News

Base receives smallpox vaccine

The smallpox vaccine is administered Tuesday at the Navy base. Names of those involved are not given out.  - Cynthia Woolbright
The smallpox vaccine is administered Tuesday at the Navy base. Names of those involved are not given out.
— image credit: Cynthia Woolbright

Whidbey Island Naval Air Station personnel are given reminders and orders on a daily basis. Now they have to remember, “When the scab falls off, flush it down the toilet,” as one of the precautions they take after they receive a smallpox vaccination.

Naval Hospital Oak Harbor has received an initial allotment of smallpox vaccine and Monday designated military personnel began rolling up their sleeves for protection against a possible smallpox virus attack when they’re overseas.

NAS Whidbey’s Preventive Medicine Division, headed by Lt. Matthew Sullivan, began preparing months ago to administer the vaccine with an educational component, including how to care for the immunization site during the healing process, according to Sarah McGruder, Naval Hospital Oak Harbor Public Affairs Officer.

Education is given to all those who will administer the vaccine and all personnel who will receive the vaccine.

NAS Whidbey recipients of the smallpox vaccine thus far have been medical personnel who will comprise a “first responder” type unit, preparing in case smallpox ever reaches Naval Hospital Oak Harbor, and any deployable medical personnel. Soon all deployable NAS Whidbey personnel will also be fair game for needle prodding. With another possible Gulf War looming, many expect orders soon.

While Sullivan says the likelihood of the disease reaching the naval hospital is highly unlikely due to the fact “there is no small pox in existence on earth right now,” Sullivan and the Preventable Medicine Division want to be prepared in case the unforeseeable occurs. And in the area of Iraq, anything could happen.

The screening process occurs to prevent adverse reactions to the vaccine, which vaccine recipients get a grotesque glimpse of through posters and other smallpox paraphernalia that is scattered about the vaccination room. They are reminded to not touch the vaccination site, and to wash their hands so they can’t spread the disease to their eyes, nose, mouth or even others.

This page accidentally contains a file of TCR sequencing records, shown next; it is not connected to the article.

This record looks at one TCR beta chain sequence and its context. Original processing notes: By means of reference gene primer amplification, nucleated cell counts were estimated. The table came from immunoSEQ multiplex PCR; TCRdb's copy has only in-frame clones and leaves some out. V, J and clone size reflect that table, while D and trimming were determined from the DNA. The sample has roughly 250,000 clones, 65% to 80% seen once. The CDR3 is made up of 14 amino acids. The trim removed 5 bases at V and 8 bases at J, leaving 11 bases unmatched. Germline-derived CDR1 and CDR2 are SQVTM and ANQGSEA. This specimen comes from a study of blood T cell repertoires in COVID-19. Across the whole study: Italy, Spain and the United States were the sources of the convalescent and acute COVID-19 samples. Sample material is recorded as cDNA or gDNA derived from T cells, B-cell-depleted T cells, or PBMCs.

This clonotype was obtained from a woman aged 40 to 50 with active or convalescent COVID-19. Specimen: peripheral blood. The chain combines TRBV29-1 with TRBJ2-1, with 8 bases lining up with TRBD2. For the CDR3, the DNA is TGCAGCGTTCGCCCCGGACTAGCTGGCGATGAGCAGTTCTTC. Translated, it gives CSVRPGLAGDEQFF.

Depending on the scale of the vaccinations at any given time, larger education sessions might occur prior to the screening and immunizing phase, according to McGruder. For example, the Preventive Medicine Division may educate 500 personnel in the base theater, and then screen and immunize them over the next few days at other designated locations on base.

McGruder said the NHOA Preventive Medicine Department was authorized to order enough vaccine to inoculate medical personnel and specific units traveling to “high threat areas.”

Deployable Navy medical providers, who are the most likely to perform a function that could put them at risk of exposure, must all be vaccinated by the end of the month, according to Sullivan.

“A big part of the project right now is the paperwork side and accountability or recording the numbers we screened, how many we vaccinate, and how many we turn away,” said Sullivan, describing the numbers he must report to a national data base.

This week will focus on the continuing education, screening and training techniques for which the designated medical personnel will become qualified vaccinators.

“This training is very rigorous and explicit,” Sullivan said. “Every health care provider must study numerous medical references, view an online training presentation and observe and perform vaccinations under supervision.”

At this time only designated medical personnel and active duty deployable personnel have been authorized to be given the smallpox vaccination, according to Sullivan. They will report to their squadron flight surgeon for guidance. There are no immediate plans to vaccinate military family members, Sullivan added.

Anyone with questions about smallpox, the vaccine or any issues related to its safety, may visit the Department of Defense smallpox website www.smallpox.army.mil or the Center for Disease Control Website, http://www.bt.cdc.gov/agent/smallpox.

Questions relating to the administration of smallpox vaccine for NASWI may be directed to the base Environmental Health Officer, Lieutenant Matthew Sullivan at 257-5336 or Hospital Corpsman Third Class (HM3) James at 257-5950

Community Events, April 2014

Add an Event
We encourage an open exchange of ideas on this story's topic, but we ask you to follow our guidelines for respecting community standards. Personal attacks, inappropriate language, and off-topic comments may be removed, and comment privileges revoked, per our Terms of Use. Please see our FAQ if you have questions or concerns about using Facebook to comment.
blog comments powered by Disqus

Read the latest Green Edition

Browse the print edition page by page, including stories and ads.

Apr 23 edition online now. Browse the archives.